Richard Branson is asking his followers for their opinions on ways to more effectively combat drug use and drug related crime.
The Virgin founder believes criminal syndicates should face the law and jail time but people with drug problems need health care, not prison. He has created a short survey to find out what others think about ending the criminalization and stigmatizing of drug users to find a better way of dealing with the problem.
In December last year, Branson visited Portugal and was impressed with the way the country is dealing with drug related crime: “In 2001 Portugal became the first European country to officially abolish all criminal penalties for personal possession of drugs, including marijuana, cocaine, heroin and methamphetamines,” he blogged. "Jail time was replaced with offer of therapy. (The argument was that the fear of prison drives addicts underground and that incarceration is much more expensive than treatment).
“Under Portugal’s new regime, people found guilty of possessing small amounts of drugs are sent to a panel consisting of a psychologist, social worker, and legal adviser for appropriate treatment (which may be refused without criminal punishment), instead of jail.
“Compared to the European Union and the US, Portugal drug use numbers are impressive.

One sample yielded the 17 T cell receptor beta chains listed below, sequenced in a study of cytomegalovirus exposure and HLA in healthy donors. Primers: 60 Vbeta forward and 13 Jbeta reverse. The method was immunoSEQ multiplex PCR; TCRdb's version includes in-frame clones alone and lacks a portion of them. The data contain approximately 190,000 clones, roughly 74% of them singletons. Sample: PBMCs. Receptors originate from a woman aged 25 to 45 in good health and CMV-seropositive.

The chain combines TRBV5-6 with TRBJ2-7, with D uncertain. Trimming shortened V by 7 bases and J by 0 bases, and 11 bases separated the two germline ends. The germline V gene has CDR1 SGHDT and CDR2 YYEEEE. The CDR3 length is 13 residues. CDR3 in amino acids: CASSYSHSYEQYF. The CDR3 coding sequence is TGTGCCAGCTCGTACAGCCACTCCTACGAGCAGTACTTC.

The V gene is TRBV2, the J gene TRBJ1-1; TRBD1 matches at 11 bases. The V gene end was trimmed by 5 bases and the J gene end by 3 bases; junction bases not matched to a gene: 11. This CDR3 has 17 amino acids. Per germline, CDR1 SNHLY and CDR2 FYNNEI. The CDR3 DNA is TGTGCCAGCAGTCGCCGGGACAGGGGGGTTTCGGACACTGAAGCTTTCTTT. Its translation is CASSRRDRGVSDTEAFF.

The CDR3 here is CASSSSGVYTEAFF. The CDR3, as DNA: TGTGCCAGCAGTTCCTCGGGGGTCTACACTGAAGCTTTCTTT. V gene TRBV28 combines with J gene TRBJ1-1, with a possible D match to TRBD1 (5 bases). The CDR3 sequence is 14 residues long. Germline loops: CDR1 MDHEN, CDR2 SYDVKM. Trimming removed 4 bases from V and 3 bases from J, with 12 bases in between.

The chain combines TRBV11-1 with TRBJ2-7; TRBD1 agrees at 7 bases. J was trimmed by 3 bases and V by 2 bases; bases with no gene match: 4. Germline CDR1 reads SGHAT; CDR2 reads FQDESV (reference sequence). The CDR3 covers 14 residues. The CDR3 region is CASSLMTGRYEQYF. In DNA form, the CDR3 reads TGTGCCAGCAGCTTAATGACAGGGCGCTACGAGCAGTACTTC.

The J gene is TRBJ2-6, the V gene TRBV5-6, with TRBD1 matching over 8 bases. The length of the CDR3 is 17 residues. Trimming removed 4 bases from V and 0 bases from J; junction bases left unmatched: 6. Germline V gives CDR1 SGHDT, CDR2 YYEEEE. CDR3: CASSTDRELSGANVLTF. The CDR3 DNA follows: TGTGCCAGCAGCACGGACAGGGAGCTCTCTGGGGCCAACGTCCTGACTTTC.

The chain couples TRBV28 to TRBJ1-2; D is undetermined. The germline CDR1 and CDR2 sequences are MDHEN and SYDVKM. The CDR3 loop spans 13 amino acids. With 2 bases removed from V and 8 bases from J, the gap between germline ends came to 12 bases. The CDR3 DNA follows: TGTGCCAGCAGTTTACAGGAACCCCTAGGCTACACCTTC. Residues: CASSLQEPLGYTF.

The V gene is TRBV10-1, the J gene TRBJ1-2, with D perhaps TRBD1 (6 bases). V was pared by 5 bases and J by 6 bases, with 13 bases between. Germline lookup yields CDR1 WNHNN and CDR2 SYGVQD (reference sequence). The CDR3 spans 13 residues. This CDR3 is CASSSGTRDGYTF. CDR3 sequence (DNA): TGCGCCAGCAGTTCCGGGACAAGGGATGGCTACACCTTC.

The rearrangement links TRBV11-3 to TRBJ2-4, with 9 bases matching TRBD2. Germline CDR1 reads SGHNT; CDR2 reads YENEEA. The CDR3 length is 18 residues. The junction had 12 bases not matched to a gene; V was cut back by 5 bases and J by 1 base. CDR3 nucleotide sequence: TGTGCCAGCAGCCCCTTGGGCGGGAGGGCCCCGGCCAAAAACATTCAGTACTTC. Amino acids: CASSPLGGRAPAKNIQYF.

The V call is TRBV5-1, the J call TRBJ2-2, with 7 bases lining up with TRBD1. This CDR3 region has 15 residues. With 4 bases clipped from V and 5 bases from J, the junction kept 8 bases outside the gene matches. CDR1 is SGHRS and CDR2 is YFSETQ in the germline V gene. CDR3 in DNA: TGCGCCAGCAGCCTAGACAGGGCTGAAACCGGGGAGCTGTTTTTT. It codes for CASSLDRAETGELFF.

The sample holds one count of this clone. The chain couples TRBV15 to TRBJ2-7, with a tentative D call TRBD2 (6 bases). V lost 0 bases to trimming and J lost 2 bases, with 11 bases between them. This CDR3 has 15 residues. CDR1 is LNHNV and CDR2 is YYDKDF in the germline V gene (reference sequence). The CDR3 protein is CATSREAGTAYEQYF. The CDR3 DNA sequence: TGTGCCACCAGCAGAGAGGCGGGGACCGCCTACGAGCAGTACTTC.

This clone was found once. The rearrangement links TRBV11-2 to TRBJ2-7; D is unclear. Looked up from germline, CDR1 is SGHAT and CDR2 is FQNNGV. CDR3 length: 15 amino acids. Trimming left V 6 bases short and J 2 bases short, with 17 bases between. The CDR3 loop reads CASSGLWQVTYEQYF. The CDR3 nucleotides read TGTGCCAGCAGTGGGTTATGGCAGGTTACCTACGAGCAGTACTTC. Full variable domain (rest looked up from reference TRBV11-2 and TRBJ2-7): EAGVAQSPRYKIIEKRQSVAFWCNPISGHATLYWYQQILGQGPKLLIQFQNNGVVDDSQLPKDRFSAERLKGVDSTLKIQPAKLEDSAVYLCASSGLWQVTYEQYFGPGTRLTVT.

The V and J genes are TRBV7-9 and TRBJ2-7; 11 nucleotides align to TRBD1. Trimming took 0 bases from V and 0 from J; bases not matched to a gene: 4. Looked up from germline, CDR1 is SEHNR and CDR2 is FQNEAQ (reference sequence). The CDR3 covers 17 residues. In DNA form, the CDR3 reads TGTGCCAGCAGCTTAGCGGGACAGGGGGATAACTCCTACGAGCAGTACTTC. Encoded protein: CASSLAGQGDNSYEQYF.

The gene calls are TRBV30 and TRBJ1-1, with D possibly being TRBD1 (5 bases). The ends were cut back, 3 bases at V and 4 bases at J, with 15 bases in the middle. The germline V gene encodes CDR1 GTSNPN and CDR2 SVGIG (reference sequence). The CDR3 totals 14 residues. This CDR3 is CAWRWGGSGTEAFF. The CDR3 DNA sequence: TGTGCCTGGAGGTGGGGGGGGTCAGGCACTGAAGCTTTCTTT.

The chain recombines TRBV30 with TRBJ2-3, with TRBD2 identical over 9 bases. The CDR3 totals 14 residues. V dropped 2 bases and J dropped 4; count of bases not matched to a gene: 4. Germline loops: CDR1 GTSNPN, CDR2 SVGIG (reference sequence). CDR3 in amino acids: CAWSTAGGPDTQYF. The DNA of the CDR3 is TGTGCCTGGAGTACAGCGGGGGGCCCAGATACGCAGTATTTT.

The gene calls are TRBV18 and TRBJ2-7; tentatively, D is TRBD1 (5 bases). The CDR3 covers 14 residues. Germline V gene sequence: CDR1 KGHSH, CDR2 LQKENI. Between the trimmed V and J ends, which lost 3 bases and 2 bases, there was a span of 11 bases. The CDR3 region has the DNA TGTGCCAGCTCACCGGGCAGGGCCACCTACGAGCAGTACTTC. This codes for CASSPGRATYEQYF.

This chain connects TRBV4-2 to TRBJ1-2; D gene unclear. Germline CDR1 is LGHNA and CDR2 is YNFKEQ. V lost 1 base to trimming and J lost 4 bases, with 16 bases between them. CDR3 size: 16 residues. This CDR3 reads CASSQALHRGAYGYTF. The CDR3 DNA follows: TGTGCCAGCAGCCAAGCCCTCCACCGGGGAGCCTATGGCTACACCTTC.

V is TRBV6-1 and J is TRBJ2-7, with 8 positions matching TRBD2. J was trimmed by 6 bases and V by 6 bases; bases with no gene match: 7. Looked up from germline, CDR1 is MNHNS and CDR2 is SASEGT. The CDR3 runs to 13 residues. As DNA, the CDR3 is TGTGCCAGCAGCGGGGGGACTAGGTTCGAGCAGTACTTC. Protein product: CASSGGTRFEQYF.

“Following decriminalization, Portugal has the lowest rate of lifetime marijuana use in people over 15 in the EU: 10%. The most comparable figure in America is in people over 12: 39.8%, Proportionally, more Americans have used cocaine than Portuguese have used marijuana.
“The Cato paper reports that between 2001 and 2006 in Portugal, rates of lifetime use of any illegal drug among seventh through ninth graders fell from 14.1% to 10.6%. Drug use in older teens also declined. Life time heroin use among 16-18 year olds fell from 2.5% to 1.8%.
“New HIV infections in drug users fell by 17% between 1999 and 2003.
“Death related to heroin and similar drugs were cut by more than half.
“Decriminalization does not result in increased drug use.”
To take part in the survey, click here.